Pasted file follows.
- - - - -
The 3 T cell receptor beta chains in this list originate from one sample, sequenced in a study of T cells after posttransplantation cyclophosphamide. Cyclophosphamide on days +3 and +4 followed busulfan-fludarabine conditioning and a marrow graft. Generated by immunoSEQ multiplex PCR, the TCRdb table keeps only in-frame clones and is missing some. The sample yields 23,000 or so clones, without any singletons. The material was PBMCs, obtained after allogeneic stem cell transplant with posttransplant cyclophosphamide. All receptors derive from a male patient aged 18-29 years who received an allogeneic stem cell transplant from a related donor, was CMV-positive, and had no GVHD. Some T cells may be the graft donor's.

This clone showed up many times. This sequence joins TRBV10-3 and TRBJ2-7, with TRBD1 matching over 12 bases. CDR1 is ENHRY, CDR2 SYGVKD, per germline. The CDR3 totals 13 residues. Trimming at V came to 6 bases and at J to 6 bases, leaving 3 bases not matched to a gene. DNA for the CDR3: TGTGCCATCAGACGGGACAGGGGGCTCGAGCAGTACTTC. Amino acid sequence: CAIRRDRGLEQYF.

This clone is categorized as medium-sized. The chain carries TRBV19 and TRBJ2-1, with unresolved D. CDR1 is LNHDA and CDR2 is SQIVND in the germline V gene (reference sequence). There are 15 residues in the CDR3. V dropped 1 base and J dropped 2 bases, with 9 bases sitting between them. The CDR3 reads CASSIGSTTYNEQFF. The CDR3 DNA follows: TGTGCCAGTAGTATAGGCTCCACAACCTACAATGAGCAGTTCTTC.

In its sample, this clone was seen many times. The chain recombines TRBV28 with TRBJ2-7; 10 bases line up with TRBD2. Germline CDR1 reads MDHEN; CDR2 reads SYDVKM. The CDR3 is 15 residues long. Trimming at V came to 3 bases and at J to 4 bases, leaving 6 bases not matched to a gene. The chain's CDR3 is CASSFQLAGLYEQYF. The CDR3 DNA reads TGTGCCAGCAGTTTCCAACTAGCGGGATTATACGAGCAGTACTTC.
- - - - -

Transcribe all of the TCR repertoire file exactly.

The 3 T cell receptor beta chains in this list originate from one sample, sequenced in a study of T cells after posttransplantation cyclophosphamide. Cyclophosphamide on days +3 and +4 followed busulfan-fludarabine conditioning and a marrow graft. Generated by immunoSEQ multiplex PCR, the TCRdb table keeps only in-frame clones and is missing some. The sample yields 23,000 or so clones, without any singletons. The material was PBMCs, obtained after allogeneic stem cell transplant with posttransplant cyclophosphamide. All receptors derive from a male patient aged 18-29 years who received an allogeneic stem cell transplant from a related donor, was CMV-positive, and had no GVHD. Some T cells may be the graft donor's.

This clone showed up many times. This sequence joins TRBV10-3 and TRBJ2-7, with TRBD1 matching over 12 bases. CDR1 is ENHRY, CDR2 SYGVKD, per germline. The CDR3 totals 13 residues. Trimming at V came to 6 bases and at J to 6 bases, leaving 3 bases not matched to a gene. DNA for the CDR3: TGTGCCATCAGACGGGACAGGGGGCTCGAGCAGTACTTC. Amino acid sequence: CAIRRDRGLEQYF.

This clone is categorized as medium-sized. The chain carries TRBV19 and TRBJ2-1, with unresolved D. CDR1 is LNHDA and CDR2 is SQIVND in the germline V gene (reference sequence). There are 15 residues in the CDR3. V dropped 1 base and J dropped 2 bases, with 9 bases sitting between them. The CDR3 reads CASSIGSTTYNEQFF. The CDR3 DNA follows: TGTGCCAGTAGTATAGGCTCCACAACCTACAATGAGCAGTTCTTC.

In its sample, this clone was seen many times. The chain recombines TRBV28 with TRBJ2-7; 10 bases line up with TRBD2. Germline CDR1 reads MDHEN; CDR2 reads SYDVKM. The CDR3 is 15 residues long. Trimming at V came to 3 bases and at J to 4 bases, leaving 6 bases not matched to a gene. The chain's CDR3 is CASSFQLAGLYEQYF. The CDR3 DNA reads TGTGCCAGCAGTTTCCAACTAGCGGGATTATACGAGCAGTACTTC.